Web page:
In this paper we will focus particularly on a situation where there is little or no knowledge of the origin country in the target market. At first glance there can be a question of why small, unknown countries should use CoO in their export promotion at all. Papadopolos (1993) notes that the higher the level of market globalization, the greater the potential of CoO in influencing consumer behavior due to increased country exposure in the media, greater awareness and growing presence of foreign products, and serious benefits of simplified information processing with increased complexity in markets and products. Information on the origin is well suited for these purposes because it can be used as an indicator of product quality and acceptability.

For small countries, like Norway, a CoO marketing strategy constitutes the possibility of enhancing its international competitiveness within products and services that otherwise would be too small to position on a global scale. However, using country-of-origin within marketing entails far more than just putting a "made-in" label on the products, particularly when international knowledge of the country is limited.


A number of different terms are used in the literature: country-of-origin, country image (Martin and Eroglu, 1993), product country image (Papadopolous, 1993), country equity (Shimp, Samie and Madden, 1993), made-in country image (Schooler, 1965; Nebenzahl et al., 1977), origin country image (Nes, 1981; Han & Terpstra, 1988), etc. For our purpose we have chosen to focus on three concepts representing two levels of analysis. Country image (CI) and country equity (CE)Bi.e. those CI assets that can be commercializedBrefer to the country level. Product country image (PCI) refers to the product level.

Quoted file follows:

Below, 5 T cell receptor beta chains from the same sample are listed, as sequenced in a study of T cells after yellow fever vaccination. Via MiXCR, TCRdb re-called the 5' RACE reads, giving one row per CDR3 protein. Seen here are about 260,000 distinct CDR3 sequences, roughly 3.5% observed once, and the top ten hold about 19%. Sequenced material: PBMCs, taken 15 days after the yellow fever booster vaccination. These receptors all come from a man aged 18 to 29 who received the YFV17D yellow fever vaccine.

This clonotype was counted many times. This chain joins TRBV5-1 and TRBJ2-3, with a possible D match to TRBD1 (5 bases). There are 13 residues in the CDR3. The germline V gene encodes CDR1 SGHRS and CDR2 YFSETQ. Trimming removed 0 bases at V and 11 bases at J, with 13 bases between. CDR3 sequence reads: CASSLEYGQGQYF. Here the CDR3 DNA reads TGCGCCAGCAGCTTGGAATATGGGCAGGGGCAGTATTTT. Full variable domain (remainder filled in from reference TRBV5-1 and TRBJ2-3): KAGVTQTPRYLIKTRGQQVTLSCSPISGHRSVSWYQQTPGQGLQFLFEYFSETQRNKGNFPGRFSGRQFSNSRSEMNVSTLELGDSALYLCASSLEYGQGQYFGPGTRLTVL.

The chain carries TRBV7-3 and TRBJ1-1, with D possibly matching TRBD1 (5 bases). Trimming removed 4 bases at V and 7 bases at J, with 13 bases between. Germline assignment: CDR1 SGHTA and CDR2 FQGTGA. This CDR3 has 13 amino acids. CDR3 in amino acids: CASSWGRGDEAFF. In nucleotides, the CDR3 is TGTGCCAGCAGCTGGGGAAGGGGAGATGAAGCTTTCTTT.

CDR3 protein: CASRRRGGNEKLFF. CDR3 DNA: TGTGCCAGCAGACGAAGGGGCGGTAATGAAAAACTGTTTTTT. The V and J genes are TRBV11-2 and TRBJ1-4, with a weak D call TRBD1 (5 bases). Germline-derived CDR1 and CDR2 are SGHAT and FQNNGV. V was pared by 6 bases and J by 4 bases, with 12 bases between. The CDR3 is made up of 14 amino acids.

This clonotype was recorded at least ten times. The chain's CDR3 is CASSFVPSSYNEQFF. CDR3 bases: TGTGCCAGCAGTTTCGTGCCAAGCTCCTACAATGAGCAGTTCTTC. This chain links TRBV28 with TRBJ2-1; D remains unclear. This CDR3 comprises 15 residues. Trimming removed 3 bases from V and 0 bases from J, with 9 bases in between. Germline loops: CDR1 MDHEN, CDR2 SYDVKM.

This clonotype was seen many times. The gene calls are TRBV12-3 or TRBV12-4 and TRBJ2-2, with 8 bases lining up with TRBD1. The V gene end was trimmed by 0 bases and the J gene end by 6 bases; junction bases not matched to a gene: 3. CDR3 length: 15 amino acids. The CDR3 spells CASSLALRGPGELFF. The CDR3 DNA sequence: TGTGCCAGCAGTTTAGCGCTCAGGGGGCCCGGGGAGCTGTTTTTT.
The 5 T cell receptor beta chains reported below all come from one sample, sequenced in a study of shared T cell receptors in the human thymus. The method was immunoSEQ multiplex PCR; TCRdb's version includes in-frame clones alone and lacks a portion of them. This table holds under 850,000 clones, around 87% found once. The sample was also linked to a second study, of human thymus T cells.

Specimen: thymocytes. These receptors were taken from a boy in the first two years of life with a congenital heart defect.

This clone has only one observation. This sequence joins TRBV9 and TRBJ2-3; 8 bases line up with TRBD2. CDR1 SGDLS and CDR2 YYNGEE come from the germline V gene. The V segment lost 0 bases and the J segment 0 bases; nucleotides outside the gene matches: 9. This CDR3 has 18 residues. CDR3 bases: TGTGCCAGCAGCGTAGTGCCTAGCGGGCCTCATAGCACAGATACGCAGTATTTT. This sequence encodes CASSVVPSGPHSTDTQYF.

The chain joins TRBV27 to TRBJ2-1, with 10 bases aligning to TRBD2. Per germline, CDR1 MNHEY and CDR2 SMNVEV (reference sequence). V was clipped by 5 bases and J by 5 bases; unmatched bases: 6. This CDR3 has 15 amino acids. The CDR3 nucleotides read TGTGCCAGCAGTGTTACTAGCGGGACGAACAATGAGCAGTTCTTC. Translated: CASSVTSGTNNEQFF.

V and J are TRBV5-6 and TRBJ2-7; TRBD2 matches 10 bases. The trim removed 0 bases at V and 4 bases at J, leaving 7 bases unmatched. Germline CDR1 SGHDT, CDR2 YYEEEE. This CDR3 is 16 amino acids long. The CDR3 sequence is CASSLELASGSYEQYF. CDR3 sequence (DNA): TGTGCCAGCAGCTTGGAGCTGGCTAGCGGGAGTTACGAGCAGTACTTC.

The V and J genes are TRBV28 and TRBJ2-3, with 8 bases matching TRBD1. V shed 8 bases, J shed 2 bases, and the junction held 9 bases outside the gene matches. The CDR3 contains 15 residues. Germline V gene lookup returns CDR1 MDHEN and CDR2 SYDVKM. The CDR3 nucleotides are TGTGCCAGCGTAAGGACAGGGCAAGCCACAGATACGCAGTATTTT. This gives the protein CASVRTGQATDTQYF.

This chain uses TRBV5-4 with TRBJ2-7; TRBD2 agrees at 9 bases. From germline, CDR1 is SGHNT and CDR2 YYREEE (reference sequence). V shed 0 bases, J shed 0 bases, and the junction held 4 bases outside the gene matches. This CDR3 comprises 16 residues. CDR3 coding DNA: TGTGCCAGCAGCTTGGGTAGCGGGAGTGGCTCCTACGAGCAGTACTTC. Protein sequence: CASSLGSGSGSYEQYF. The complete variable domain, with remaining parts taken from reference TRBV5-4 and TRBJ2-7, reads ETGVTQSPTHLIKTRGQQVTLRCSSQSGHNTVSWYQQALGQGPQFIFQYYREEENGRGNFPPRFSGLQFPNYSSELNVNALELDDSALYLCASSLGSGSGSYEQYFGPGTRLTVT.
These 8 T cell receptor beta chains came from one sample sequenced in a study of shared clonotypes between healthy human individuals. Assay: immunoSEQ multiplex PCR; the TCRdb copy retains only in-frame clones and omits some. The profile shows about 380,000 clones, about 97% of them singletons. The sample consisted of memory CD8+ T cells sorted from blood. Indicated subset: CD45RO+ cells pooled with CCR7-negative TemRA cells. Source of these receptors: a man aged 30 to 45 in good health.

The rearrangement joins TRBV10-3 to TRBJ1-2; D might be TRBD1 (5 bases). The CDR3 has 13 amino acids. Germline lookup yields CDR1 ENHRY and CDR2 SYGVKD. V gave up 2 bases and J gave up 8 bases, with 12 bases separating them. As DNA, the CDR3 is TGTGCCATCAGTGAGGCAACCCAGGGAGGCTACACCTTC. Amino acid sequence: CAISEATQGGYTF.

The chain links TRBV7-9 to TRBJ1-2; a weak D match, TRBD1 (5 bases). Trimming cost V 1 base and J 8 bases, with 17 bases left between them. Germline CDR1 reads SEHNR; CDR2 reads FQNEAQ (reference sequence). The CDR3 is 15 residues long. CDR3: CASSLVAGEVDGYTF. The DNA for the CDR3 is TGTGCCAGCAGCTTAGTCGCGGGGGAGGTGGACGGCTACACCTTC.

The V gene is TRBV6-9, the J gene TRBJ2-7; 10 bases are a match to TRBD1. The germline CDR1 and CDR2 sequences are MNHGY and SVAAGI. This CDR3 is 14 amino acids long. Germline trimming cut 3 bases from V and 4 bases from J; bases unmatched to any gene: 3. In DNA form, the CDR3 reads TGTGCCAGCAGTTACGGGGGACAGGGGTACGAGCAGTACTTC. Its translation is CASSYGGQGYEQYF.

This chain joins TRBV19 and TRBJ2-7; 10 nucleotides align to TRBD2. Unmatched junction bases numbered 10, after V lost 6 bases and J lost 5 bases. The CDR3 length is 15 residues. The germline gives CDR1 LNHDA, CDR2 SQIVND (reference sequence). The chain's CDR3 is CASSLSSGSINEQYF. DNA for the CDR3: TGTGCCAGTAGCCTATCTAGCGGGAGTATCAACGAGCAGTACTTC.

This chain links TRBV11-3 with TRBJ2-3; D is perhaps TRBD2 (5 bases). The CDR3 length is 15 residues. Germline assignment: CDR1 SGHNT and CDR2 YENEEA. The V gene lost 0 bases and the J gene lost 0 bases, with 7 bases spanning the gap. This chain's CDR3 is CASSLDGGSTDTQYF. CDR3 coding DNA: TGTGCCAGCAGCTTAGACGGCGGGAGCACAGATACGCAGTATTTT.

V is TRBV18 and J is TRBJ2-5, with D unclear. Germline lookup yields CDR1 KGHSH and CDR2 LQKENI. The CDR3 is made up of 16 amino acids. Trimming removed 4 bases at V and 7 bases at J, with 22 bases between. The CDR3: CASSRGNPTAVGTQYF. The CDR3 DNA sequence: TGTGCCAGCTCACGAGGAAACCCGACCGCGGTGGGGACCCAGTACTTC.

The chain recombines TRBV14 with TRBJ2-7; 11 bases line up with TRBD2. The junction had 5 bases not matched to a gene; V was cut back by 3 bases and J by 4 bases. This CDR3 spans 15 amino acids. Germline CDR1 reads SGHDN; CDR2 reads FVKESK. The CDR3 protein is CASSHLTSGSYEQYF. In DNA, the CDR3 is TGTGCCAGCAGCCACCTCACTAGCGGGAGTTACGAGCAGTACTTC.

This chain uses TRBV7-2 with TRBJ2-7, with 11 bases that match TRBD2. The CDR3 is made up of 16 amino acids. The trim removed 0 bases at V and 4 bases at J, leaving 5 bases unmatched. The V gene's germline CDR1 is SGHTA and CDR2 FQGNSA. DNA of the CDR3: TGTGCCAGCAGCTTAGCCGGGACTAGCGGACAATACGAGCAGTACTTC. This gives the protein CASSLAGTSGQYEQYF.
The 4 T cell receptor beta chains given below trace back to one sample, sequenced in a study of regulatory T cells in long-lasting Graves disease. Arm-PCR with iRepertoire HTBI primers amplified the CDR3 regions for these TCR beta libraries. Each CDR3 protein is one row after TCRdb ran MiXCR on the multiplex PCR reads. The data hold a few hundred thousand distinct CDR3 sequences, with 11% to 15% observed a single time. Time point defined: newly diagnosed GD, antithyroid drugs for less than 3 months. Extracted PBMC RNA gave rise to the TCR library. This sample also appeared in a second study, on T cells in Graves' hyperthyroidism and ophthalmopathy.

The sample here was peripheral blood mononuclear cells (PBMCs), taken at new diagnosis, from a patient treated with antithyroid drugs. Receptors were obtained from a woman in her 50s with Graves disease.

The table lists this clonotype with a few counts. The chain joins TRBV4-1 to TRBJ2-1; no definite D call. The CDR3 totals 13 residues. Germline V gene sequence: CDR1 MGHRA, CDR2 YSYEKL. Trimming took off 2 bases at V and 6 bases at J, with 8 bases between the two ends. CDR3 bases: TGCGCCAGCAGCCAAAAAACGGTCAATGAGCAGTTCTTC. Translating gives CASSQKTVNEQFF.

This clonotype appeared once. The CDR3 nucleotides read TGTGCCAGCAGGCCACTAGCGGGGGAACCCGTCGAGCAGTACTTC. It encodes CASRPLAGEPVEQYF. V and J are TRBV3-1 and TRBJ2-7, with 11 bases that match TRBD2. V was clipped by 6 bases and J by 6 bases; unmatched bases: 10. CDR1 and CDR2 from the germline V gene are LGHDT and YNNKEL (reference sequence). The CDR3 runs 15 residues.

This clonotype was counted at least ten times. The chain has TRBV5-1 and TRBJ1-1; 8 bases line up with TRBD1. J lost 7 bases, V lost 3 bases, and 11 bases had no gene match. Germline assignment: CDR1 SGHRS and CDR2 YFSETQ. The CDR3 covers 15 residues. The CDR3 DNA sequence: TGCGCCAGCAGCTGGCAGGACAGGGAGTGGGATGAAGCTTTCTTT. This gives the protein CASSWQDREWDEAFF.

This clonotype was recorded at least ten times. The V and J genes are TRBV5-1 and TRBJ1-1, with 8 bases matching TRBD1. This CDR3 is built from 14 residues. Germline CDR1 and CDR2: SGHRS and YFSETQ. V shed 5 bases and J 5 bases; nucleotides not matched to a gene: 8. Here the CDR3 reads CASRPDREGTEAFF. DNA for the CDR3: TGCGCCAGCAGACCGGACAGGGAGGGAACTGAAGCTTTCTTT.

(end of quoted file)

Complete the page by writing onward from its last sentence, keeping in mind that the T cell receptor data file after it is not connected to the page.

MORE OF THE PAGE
A country image is defined by Martin and Eroglu (1993, p. 193) "as the total of all descriptive, inferential and informational beliefs one has about a particular country". Kotler, Haider, & Rein, (1993) define an image of a place as "the sum of all those emotional, and aesthetic qualities such as experience, beliefs, ideas, recollections and impressions, that a person has of a place". In this definition it is evident that an individual forms an image based on her personal frame of reference. According to Relph (1976), a common social image of a place can be established because individual images are constantly being socialized through the use of common languges, symbols, and experiences. Groups and communities can develop identities of places which reflect group interests and biases. This common ground of agreement about the identity of a place is called the consensus identity.

According to Gunn (1972) images of places are formed on two levels and referred to as "organic" and "induced". The organic image of an area is created from general exposure to information such as newspaper reports, magazine articles, television reports etc. This process of image formation can be seen as a result of lifelong socialization. In marketing the focus is on the second level which could be advertising attempts to "induce" an image into the consumer’s evoked set, and thereby increase the probability of a purchase decision in favor of a product.

The term country equity (CE) was introduced by Shimp, Samie and Madden (1993) to describe "that portion of consumer affect toward a brand or product that is derived purely from the product’s associations with a particular country". These associations, also termed country related intangible assets by Kim & Chung (1997), could be technical advancement, prestige, workmanship, innovation, design, economy, service, etc. (Han & Terpstra, 1988; Roth and Romeo, 1992). A country’s intangible assets are associations with quality dimensions that a country gradually has acquired through export of goods and services. They arise from consumer belief that there is something "special" about, e.g. the labor, technology, or manufacturing processes within a particular country. Such images of the manufacturing nation have a substantial impact on judgments of products qualities, (Bilkey and Nes 1982; Han 1988). The more commercially relevant associations within the CI, the higher the country equity.